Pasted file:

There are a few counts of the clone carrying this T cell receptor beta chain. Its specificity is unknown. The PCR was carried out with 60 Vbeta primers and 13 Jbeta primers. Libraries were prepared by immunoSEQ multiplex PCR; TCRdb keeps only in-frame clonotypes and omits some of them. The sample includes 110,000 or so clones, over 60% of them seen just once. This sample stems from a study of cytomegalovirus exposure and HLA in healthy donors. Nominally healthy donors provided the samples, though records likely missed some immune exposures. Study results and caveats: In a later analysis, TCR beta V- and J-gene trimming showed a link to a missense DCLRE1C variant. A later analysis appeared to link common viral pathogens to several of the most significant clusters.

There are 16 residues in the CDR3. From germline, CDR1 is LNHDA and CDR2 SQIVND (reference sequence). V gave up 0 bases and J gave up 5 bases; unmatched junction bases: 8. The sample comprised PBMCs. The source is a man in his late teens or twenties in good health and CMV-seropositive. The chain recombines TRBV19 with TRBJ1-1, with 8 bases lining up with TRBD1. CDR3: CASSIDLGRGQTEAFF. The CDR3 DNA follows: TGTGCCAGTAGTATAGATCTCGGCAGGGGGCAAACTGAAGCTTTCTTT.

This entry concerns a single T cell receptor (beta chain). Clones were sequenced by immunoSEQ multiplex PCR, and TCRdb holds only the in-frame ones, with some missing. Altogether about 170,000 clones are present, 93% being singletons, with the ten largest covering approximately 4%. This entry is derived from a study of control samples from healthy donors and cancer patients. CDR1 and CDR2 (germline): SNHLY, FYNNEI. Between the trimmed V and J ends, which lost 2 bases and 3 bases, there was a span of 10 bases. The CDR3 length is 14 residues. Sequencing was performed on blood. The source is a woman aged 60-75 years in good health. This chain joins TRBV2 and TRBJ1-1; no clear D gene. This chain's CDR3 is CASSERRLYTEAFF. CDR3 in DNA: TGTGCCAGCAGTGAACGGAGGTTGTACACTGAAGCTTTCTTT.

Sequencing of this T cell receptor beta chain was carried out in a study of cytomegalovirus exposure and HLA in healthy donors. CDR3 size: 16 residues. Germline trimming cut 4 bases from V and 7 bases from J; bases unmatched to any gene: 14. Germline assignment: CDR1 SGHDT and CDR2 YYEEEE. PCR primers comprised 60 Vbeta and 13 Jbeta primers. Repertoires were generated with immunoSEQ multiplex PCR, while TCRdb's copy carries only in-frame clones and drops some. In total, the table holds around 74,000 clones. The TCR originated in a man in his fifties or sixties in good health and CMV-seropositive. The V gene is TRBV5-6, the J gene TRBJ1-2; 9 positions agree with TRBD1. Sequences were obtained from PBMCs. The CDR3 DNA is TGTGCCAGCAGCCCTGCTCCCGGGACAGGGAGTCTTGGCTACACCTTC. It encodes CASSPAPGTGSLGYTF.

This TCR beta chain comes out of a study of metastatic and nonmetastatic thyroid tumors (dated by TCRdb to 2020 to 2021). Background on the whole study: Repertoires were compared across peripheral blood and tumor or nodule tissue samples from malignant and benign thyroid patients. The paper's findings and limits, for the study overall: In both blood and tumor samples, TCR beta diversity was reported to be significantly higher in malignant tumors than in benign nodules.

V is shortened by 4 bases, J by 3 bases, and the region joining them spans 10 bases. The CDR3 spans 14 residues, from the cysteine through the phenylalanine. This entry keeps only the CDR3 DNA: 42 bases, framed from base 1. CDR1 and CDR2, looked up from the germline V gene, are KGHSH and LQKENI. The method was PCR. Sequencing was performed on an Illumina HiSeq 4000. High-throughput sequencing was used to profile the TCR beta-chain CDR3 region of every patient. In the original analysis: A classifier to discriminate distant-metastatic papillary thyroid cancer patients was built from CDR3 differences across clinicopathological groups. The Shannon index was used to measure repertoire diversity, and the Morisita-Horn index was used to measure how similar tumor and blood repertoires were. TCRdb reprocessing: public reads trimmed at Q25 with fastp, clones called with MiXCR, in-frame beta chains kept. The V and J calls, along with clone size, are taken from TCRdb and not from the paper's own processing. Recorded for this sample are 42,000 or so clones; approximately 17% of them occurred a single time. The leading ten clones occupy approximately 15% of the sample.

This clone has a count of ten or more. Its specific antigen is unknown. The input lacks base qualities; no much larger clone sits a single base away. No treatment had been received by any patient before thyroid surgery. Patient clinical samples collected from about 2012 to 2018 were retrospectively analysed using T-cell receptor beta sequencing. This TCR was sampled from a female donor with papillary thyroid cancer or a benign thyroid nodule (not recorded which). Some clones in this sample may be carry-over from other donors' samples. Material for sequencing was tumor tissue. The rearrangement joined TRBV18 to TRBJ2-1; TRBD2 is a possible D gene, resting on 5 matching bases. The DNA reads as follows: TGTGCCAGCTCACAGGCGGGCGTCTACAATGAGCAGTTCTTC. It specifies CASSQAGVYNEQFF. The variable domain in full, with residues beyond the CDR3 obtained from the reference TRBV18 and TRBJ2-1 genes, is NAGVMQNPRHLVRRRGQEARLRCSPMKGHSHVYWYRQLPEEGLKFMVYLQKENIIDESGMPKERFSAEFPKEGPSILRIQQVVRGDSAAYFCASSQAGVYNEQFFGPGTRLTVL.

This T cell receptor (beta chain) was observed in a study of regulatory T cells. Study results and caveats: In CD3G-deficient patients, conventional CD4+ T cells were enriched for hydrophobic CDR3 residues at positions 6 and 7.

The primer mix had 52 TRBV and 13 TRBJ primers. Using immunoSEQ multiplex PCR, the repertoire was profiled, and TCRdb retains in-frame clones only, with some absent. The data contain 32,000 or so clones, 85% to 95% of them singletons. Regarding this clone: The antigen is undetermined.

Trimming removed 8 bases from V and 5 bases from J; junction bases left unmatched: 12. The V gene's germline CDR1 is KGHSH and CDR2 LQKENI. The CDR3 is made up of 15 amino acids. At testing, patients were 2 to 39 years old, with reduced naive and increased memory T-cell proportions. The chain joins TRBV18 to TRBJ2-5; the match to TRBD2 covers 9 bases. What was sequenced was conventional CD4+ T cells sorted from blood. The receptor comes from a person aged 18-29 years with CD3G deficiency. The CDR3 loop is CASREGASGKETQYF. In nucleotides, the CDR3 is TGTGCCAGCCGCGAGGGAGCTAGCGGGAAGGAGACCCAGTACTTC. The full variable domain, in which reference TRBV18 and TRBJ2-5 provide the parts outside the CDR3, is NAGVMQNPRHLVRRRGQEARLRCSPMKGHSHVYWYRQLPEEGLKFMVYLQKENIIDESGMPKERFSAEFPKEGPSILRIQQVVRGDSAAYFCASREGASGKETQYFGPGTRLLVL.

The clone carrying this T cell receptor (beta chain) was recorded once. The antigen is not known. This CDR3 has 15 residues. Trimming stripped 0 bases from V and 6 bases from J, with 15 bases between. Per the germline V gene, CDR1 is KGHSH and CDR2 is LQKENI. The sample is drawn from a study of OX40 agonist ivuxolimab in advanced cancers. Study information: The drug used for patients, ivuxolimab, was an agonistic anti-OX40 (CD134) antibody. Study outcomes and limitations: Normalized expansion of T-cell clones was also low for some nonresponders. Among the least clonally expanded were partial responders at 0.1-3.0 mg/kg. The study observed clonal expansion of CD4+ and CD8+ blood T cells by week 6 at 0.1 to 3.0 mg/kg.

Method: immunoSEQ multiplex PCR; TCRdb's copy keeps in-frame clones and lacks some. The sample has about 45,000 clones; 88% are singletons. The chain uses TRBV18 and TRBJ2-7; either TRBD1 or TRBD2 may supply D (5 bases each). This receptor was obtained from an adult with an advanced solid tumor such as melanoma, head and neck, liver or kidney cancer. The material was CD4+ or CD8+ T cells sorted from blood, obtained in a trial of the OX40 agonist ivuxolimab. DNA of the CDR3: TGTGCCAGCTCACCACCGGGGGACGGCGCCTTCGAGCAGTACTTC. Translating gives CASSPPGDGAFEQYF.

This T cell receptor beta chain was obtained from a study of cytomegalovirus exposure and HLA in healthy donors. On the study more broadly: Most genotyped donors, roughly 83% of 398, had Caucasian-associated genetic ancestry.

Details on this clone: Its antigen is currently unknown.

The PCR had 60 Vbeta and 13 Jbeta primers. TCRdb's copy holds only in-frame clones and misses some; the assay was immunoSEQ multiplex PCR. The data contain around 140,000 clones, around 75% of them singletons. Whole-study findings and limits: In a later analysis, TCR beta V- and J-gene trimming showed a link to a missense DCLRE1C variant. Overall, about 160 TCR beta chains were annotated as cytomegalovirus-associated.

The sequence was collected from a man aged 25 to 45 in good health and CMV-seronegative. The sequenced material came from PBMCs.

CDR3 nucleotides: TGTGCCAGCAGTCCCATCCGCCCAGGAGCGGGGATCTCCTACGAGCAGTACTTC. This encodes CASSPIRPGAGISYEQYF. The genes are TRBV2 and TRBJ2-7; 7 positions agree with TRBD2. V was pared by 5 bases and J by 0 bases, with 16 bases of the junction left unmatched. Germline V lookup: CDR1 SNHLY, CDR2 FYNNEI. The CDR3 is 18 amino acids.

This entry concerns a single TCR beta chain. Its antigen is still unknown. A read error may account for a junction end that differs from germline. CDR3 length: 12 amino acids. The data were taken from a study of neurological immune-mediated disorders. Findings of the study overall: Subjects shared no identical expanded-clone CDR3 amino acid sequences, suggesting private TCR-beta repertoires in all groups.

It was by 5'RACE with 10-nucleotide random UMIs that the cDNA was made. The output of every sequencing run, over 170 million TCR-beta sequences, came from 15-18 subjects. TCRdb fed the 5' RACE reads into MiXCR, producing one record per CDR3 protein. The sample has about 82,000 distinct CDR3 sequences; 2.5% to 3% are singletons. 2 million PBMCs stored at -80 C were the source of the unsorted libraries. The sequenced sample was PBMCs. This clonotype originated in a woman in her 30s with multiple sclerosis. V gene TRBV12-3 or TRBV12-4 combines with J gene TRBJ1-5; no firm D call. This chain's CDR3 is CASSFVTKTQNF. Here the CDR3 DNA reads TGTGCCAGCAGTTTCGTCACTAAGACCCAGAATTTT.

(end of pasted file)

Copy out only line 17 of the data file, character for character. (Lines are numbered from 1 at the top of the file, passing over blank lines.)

CDR3 nucleotides: TGTGCCAGCAGTCCCATCCGCCCAGGAGCGGGGATCTCCTACGAGCAGTACTTC. This encodes CASSPIRPGAGISYEQYF. The genes are TRBV2 and TRBJ2-7; 7 positions agree with TRBD2. V was pared by 5 bases and J by 0 bases, with 16 bases of the junction left unmatched. Germline V lookup: CDR1 SNHLY, CDR2 FYNNEI. The CDR3 is 18 amino acids.